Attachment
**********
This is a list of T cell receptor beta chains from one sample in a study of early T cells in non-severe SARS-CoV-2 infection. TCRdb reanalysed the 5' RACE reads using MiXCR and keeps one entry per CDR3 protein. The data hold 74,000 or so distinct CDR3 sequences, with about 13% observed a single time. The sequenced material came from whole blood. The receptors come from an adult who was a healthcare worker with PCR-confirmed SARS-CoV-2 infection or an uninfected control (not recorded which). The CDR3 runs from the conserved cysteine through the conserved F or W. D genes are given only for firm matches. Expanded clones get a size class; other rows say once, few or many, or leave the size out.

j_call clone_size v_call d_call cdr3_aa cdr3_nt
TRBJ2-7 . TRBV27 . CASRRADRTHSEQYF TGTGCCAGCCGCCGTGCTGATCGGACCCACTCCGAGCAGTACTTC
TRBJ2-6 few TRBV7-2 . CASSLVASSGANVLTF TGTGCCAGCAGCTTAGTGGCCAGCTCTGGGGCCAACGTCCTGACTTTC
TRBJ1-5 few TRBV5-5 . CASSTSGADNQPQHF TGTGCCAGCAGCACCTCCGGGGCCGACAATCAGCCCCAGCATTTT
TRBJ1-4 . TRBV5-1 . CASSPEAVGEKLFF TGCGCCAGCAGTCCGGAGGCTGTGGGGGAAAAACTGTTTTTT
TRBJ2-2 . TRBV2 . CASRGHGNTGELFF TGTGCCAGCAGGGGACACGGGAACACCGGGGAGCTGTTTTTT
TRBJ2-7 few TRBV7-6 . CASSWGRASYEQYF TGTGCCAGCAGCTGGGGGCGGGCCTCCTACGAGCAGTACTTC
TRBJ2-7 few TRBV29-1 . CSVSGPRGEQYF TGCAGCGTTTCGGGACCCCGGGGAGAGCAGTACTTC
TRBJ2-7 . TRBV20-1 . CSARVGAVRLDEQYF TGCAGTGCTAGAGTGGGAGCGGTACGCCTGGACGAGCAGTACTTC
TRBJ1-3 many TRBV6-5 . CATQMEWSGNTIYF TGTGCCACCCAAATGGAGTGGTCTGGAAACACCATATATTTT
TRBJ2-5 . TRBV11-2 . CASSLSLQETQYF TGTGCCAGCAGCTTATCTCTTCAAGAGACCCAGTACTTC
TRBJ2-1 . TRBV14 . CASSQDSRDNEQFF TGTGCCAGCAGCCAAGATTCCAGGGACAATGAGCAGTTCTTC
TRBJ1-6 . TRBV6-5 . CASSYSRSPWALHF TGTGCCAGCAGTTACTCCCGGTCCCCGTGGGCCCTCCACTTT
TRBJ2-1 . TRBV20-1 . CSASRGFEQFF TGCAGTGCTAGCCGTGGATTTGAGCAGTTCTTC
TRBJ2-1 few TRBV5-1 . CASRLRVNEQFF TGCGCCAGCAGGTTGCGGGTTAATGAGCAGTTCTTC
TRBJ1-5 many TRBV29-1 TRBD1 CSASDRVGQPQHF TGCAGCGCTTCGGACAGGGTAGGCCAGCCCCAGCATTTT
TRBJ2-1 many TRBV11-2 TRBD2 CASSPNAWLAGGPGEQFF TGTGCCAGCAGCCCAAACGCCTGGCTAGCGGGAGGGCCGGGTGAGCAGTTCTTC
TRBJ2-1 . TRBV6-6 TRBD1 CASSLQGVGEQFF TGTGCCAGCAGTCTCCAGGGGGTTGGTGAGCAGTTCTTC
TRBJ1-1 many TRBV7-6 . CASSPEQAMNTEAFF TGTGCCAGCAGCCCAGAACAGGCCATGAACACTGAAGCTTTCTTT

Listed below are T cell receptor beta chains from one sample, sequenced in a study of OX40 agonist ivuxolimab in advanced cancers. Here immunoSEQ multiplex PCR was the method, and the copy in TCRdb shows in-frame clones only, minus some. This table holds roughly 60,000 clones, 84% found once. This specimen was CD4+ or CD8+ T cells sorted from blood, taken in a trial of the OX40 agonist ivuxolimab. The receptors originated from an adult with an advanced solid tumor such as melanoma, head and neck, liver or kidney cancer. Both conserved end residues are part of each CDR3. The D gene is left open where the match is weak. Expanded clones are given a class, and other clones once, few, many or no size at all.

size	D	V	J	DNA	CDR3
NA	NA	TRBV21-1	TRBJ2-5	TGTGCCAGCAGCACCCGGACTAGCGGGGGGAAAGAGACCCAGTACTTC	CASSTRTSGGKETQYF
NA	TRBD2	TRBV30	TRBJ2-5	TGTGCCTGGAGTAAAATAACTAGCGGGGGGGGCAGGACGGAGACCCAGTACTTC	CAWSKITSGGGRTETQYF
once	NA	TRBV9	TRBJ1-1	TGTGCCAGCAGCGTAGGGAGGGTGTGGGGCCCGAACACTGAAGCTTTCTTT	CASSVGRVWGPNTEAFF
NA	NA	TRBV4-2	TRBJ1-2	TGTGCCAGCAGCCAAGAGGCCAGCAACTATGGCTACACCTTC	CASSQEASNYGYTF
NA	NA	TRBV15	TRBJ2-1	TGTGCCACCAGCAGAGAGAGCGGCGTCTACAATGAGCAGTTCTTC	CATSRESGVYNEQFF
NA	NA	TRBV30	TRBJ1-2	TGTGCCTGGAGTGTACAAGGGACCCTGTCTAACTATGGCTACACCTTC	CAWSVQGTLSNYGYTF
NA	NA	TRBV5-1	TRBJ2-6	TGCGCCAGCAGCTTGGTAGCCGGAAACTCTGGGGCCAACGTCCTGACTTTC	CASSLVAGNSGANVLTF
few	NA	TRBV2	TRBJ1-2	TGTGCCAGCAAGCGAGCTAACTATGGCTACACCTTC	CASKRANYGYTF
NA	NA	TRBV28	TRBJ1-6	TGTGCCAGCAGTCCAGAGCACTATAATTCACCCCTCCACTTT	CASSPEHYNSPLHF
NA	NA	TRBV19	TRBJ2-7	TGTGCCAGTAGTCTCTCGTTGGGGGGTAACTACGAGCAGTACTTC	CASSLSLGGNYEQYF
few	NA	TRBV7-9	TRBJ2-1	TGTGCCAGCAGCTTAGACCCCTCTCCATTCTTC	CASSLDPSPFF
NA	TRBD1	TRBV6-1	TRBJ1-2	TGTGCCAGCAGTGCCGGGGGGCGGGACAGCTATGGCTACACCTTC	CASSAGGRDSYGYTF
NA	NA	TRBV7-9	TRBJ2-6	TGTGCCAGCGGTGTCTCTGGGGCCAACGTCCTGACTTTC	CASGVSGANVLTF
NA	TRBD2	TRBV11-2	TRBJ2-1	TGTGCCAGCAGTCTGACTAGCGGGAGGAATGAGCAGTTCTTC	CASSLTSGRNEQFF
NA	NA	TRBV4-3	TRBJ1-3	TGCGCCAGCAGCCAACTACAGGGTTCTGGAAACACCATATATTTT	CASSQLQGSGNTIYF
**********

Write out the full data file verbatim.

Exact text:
This is a list of T cell receptor beta chains from one sample in a study of early T cells in non-severe SARS-CoV-2 infection. TCRdb reanalysed the 5' RACE reads using MiXCR and keeps one entry per CDR3 protein. The data hold 74,000 or so distinct CDR3 sequences, with about 13% observed a single time. The sequenced material came from whole blood. The receptors come from an adult who was a healthcare worker with PCR-confirmed SARS-CoV-2 infection or an uninfected control (not recorded which). The CDR3 runs from the conserved cysteine through the conserved F or W. D genes are given only for firm matches. Expanded clones get a size class; other rows say once, few or many, or leave the size out.

j_call clone_size v_call d_call cdr3_aa cdr3_nt
TRBJ2-7 . TRBV27 . CASRRADRTHSEQYF TGTGCCAGCCGCCGTGCTGATCGGACCCACTCCGAGCAGTACTTC
TRBJ2-6 few TRBV7-2 . CASSLVASSGANVLTF TGTGCCAGCAGCTTAGTGGCCAGCTCTGGGGCCAACGTCCTGACTTTC
TRBJ1-5 few TRBV5-5 . CASSTSGADNQPQHF TGTGCCAGCAGCACCTCCGGGGCCGACAATCAGCCCCAGCATTTT
TRBJ1-4 . TRBV5-1 . CASSPEAVGEKLFF TGCGCCAGCAGTCCGGAGGCTGTGGGGGAAAAACTGTTTTTT
TRBJ2-2 . TRBV2 . CASRGHGNTGELFF TGTGCCAGCAGGGGACACGGGAACACCGGGGAGCTGTTTTTT
TRBJ2-7 few TRBV7-6 . CASSWGRASYEQYF TGTGCCAGCAGCTGGGGGCGGGCCTCCTACGAGCAGTACTTC
TRBJ2-7 few TRBV29-1 . CSVSGPRGEQYF TGCAGCGTTTCGGGACCCCGGGGAGAGCAGTACTTC
TRBJ2-7 . TRBV20-1 . CSARVGAVRLDEQYF TGCAGTGCTAGAGTGGGAGCGGTACGCCTGGACGAGCAGTACTTC
TRBJ1-3 many TRBV6-5 . CATQMEWSGNTIYF TGTGCCACCCAAATGGAGTGGTCTGGAAACACCATATATTTT
TRBJ2-5 . TRBV11-2 . CASSLSLQETQYF TGTGCCAGCAGCTTATCTCTTCAAGAGACCCAGTACTTC
TRBJ2-1 . TRBV14 . CASSQDSRDNEQFF TGTGCCAGCAGCCAAGATTCCAGGGACAATGAGCAGTTCTTC
TRBJ1-6 . TRBV6-5 . CASSYSRSPWALHF TGTGCCAGCAGTTACTCCCGGTCCCCGTGGGCCCTCCACTTT
TRBJ2-1 . TRBV20-1 . CSASRGFEQFF TGCAGTGCTAGCCGTGGATTTGAGCAGTTCTTC
TRBJ2-1 few TRBV5-1 . CASRLRVNEQFF TGCGCCAGCAGGTTGCGGGTTAATGAGCAGTTCTTC
TRBJ1-5 many TRBV29-1 TRBD1 CSASDRVGQPQHF TGCAGCGCTTCGGACAGGGTAGGCCAGCCCCAGCATTTT
TRBJ2-1 many TRBV11-2 TRBD2 CASSPNAWLAGGPGEQFF TGTGCCAGCAGCCCAAACGCCTGGCTAGCGGGAGGGCCGGGTGAGCAGTTCTTC
TRBJ2-1 . TRBV6-6 TRBD1 CASSLQGVGEQFF TGTGCCAGCAGTCTCCAGGGGGTTGGTGAGCAGTTCTTC
TRBJ1-1 many TRBV7-6 . CASSPEQAMNTEAFF TGTGCCAGCAGCCCAGAACAGGCCATGAACACTGAAGCTTTCTTT

Listed below are T cell receptor beta chains from one sample, sequenced in a study of OX40 agonist ivuxolimab in advanced cancers. Here immunoSEQ multiplex PCR was the method, and the copy in TCRdb shows in-frame clones only, minus some. This table holds roughly 60,000 clones, 84% found once. This specimen was CD4+ or CD8+ T cells sorted from blood, taken in a trial of the OX40 agonist ivuxolimab. The receptors originated from an adult with an advanced solid tumor such as melanoma, head and neck, liver or kidney cancer. Both conserved end residues are part of each CDR3. The D gene is left open where the match is weak. Expanded clones are given a class, and other clones once, few, many or no size at all.

size	D	V	J	DNA	CDR3
NA	NA	TRBV21-1	TRBJ2-5	TGTGCCAGCAGCACCCGGACTAGCGGGGGGAAAGAGACCCAGTACTTC	CASSTRTSGGKETQYF
NA	TRBD2	TRBV30	TRBJ2-5	TGTGCCTGGAGTAAAATAACTAGCGGGGGGGGCAGGACGGAGACCCAGTACTTC	CAWSKITSGGGRTETQYF
once	NA	TRBV9	TRBJ1-1	TGTGCCAGCAGCGTAGGGAGGGTGTGGGGCCCGAACACTGAAGCTTTCTTT	CASSVGRVWGPNTEAFF
NA	NA	TRBV4-2	TRBJ1-2	TGTGCCAGCAGCCAAGAGGCCAGCAACTATGGCTACACCTTC	CASSQEASNYGYTF
NA	NA	TRBV15	TRBJ2-1	TGTGCCACCAGCAGAGAGAGCGGCGTCTACAATGAGCAGTTCTTC	CATSRESGVYNEQFF
NA	NA	TRBV30	TRBJ1-2	TGTGCCTGGAGTGTACAAGGGACCCTGTCTAACTATGGCTACACCTTC	CAWSVQGTLSNYGYTF
NA	NA	TRBV5-1	TRBJ2-6	TGCGCCAGCAGCTTGGTAGCCGGAAACTCTGGGGCCAACGTCCTGACTTTC	CASSLVAGNSGANVLTF
few	NA	TRBV2	TRBJ1-2	TGTGCCAGCAAGCGAGCTAACTATGGCTACACCTTC	CASKRANYGYTF
NA	NA	TRBV28	TRBJ1-6	TGTGCCAGCAGTCCAGAGCACTATAATTCACCCCTCCACTTT	CASSPEHYNSPLHF
NA	NA	TRBV19	TRBJ2-7	TGTGCCAGTAGTCTCTCGTTGGGGGGTAACTACGAGCAGTACTTC	CASSLSLGGNYEQYF
few	NA	TRBV7-9	TRBJ2-1	TGTGCCAGCAGCTTAGACCCCTCTCCATTCTTC	CASSLDPSPFF
NA	TRBD1	TRBV6-1	TRBJ1-2	TGTGCCAGCAGTGCCGGGGGGCGGGACAGCTATGGCTACACCTTC	CASSAGGRDSYGYTF
NA	NA	TRBV7-9	TRBJ2-6	TGTGCCAGCGGTGTCTCTGGGGCCAACGTCCTGACTTTC	CASGVSGANVLTF
NA	TRBD2	TRBV11-2	TRBJ2-1	TGTGCCAGCAGTCTGACTAGCGGGAGGAATGAGCAGTTCTTC	CASSLTSGRNEQFF
NA	NA	TRBV4-3	TRBJ1-3	TGCGCCAGCAGCCAACTACAGGGTTCTGGAAACACCATATATTTT	CASSQLQGSGNTIYF